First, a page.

Wednesday, January 03, 2007

Mad About Playing Cards, Part 2

Continued from Part 1 yesterday...

spanish playing cards
Fig. 6  Mexican playing cards, 40-card deck with Spanish suit signs of swords, clubs, cups, and coins. "Intransparente, Marco 'Gallo.'" This is one of many Mexican card decks I bought on vacation in Tijuana in the spring of 1986. I found some off-the-beaten-path shops, explained in my stumbling Spanish that I was looking for Mexican playing cards. They tried to foist off onto the gringo some Mexican-made playing cards with spades, clubs, hearts, diamonds; but no, I wanted the local product, funky, the real thing.

I think this deck may be my favorite of all the ones I brought back from Mexico: the design and the colors are very fine and subtle. The texture of the pasteboard is also nice, though I'm not sure how long it would hold up under use.

rook cards
Fig. 7  Here's a piece of real Americana: Rook cards, 57-card deck with four suits— yellow, red, green, black— numbered from 1 through 14, plus of course the eponymous Rook card. (Yes, I said "eponymous": go look it up.) I have several decks of Rook cards in my collection, some of them very recent. But this is my oldest deck: the rule book lists no copyright renewal date later than 1943.

six handed 500 playing cards
Fig. 8  This is one of the very first card decks I added to my playing card collection, back when I was 12 or 13. It's a 63-card deck for six-handed Five Hundred. Ten cards to each player, three cards to the blind. Your eyes are not playing tricks on you, the deck includes ♠12, ♦11, and ♥13. In fact all four suits contain an 11 and a 12, and the red suits also contain a 13. Count it up, with the joker that makes 63 cards.

six handed 500 playing cards joker
Fig. 9  By the way, that joker, with the three gnomes playing cards and smoking in the mist of the dawn, was a more important part of my whole early "aweful platonic mystery at the heart of all games" mythos than you might imagine. To my young mind, that joker depicted the awesome land where cardplayers play cards in the stillness of the early dawn (Hermetic: mna sralo), with the sun perpetually rising in the west behind them, and the drone of vacuum cleaner motors in the background. No, that's far enough: I could go into much more detail, but it would only get more incomprehensible the further I went. Like, completely insane incomprehensible.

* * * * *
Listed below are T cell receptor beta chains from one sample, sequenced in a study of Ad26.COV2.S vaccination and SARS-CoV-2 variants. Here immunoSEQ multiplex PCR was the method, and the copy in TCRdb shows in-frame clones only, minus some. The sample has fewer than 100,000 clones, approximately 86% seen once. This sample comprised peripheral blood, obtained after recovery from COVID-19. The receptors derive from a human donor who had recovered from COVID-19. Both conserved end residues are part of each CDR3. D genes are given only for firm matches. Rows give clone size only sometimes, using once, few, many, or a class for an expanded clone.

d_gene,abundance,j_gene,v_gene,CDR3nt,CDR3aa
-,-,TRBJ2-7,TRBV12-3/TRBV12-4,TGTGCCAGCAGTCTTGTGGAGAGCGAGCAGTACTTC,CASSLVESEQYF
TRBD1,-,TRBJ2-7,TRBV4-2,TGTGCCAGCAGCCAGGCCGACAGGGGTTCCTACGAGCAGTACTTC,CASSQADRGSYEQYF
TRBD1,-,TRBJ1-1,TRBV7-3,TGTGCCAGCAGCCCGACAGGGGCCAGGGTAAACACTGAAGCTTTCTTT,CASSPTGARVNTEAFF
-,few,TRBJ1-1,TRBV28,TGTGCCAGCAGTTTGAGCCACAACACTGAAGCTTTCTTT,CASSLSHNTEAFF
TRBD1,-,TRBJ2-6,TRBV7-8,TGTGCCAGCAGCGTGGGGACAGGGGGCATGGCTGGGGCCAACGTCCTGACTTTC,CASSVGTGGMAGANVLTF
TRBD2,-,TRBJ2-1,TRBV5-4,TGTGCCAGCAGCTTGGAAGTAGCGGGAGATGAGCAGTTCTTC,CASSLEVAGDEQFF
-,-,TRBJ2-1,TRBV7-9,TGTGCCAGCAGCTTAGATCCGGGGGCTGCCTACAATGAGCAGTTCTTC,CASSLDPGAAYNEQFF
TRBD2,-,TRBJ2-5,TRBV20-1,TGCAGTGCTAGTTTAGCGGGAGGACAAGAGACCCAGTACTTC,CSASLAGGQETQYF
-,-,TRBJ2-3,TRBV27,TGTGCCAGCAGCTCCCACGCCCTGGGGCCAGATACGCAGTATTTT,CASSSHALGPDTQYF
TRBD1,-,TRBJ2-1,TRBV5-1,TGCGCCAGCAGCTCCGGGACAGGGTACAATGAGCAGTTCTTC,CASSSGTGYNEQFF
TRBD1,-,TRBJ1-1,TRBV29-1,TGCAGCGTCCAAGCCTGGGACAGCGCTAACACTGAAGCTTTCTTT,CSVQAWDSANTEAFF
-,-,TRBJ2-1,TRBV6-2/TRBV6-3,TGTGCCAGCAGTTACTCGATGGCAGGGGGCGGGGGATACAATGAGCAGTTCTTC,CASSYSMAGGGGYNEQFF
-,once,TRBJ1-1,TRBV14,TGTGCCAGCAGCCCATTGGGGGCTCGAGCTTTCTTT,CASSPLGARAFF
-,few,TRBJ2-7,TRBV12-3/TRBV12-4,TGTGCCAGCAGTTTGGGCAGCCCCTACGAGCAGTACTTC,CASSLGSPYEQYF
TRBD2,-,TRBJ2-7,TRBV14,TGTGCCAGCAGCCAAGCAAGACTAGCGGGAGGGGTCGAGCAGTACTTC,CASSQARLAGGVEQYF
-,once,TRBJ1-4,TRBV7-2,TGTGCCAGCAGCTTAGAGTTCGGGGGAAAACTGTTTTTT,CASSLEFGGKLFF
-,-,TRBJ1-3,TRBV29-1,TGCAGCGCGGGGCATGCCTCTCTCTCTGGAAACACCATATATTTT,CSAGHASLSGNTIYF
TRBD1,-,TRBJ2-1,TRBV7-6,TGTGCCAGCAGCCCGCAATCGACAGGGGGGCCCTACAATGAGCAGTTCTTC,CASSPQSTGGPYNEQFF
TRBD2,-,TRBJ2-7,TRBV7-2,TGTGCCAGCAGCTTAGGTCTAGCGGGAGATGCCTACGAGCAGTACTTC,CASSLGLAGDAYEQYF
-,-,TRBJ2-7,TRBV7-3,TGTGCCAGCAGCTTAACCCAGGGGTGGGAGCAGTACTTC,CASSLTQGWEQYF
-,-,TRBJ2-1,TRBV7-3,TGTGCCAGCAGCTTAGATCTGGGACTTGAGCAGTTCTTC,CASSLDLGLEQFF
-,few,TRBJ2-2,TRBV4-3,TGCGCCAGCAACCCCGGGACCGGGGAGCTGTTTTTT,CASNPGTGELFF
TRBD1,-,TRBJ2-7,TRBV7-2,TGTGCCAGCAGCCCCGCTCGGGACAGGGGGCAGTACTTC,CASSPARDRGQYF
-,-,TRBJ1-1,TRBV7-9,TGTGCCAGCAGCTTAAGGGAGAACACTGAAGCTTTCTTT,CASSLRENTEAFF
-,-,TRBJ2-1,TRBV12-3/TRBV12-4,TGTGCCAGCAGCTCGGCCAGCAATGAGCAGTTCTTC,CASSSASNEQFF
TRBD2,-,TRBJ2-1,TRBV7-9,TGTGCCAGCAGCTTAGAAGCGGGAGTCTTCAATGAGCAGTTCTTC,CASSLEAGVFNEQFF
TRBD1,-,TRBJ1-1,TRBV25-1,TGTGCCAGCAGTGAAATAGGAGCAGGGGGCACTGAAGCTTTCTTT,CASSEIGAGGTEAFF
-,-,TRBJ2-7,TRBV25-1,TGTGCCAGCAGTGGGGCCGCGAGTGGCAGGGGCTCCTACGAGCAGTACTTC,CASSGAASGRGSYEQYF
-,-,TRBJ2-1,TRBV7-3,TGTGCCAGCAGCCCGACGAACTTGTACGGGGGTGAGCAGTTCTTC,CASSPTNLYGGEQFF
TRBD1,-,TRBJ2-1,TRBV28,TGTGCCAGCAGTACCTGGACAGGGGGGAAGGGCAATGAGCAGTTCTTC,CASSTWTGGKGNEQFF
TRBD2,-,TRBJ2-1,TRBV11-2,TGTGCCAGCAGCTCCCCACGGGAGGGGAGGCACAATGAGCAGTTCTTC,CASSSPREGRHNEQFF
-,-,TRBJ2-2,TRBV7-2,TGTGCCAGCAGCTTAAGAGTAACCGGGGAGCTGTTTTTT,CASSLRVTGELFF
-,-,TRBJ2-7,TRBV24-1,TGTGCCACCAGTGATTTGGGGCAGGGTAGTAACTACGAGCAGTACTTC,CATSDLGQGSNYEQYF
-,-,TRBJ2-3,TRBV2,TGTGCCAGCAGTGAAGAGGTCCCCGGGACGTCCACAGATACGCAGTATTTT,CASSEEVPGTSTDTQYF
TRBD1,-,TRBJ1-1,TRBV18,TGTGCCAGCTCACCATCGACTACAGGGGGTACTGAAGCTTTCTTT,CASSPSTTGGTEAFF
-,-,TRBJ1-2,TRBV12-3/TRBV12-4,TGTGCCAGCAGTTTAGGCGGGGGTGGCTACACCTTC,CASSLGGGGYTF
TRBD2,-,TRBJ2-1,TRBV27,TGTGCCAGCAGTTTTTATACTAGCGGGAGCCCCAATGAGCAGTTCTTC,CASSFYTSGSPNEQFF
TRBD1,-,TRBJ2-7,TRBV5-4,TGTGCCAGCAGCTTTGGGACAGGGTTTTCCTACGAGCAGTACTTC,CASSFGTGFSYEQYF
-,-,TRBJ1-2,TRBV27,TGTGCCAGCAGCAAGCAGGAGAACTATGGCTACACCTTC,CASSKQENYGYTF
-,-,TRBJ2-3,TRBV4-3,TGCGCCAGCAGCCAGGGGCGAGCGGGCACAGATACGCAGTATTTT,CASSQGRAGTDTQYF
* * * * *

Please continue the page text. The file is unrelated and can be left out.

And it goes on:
playing cards of my own design
Fig. 10  Ah! Finally we come to some playing cards which I myself designed and drew some time in my college years.

Thirteen of the cards are from an unfinished deck, with suits of swords, staves, urns, and thunderquoits. In my own Hermetic language, that's mna zivi, mna cthini, mna chthiji, and mna prontthori. Or, for some reason, these cards are labeled in some rendition of Devanagari writing (you know, as in Sanskrit), with suit names of śaştri, bhastonai, kopē, and chakrē. The card in the upper left, the ace of staves (aş bhastonai kū, Hermetic mna vorthad cthinil) bears the heavy-duty inscriptions, sort of like our ace of spades. In addition to all the quasi-Hindic, I notice handwritten in red ink on the left side of this ace in Hermetic daratha, "paid," indicating that the mercantilist export tax on this card deck has been paid by the manufacturer.

Ditto on the ace of spades at lower right, "Alphacen Playing Card Manufactory, No. 138, Export Duty 1 Cr 50./gr. [1 Crescent and 50 Stellars per gross]." With more red scribbling in Hermetic underneath, indicating that the export duty has been paid, along with a 15-stellar surtax. All this is heavily intertangled with the intricate and immense future-history science-fiction universe that I wrote tons of stories and background on in my high school and college years.

You see what happens when you turn me loose with an entire New Year's Day in which to work up blog posts... I go spinning off into "radioactive core meltdown" utter playing card insanity! ;-)

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2 Comments:

Anonymous Lucy said...

oh! The Horror! "Yellow" rook cards. Because we ALL know they're really orange. As was explained to me in great detail last week when my parents visited and we taught the kids to play Rook, admist much confusion. "Didn't they know their colors? I know MY colors and that isn't yellow."

Wednesday, January 03, 2007 10:48:00 AM  
Blogger Paul Burgess said...

Yeah, I've noticed that about "yellow" Rook cards. I've sometimes thought it's a concession to legibility. At other times I've thought of it in terms of the curious irregularities I've so often encountered in the play and artistic design of classical card games and board games: it seems there are few really classic games without any irregularities. What would euchre be without the right and left bowers? What would chess be without castling?

By mental connect-a-dot the "yellow"/orange Rook cards also remind me of the pieces in the game of Barsoomian Chess, or Jetan, from Edgar Rice Burroughs' novel The Chessmen of Mars. Burroughs' game (which is surprisingly playable) pits black pieces against orange pieces; and oddly enough, Burroughs comments that on Mars the game "is presumed to have originally represented a battle between the Black race of the south and the Yellow race of the north." So there's yet another game with orange in place of yellow.

Thursday, January 04, 2007 11:59:00 AM  

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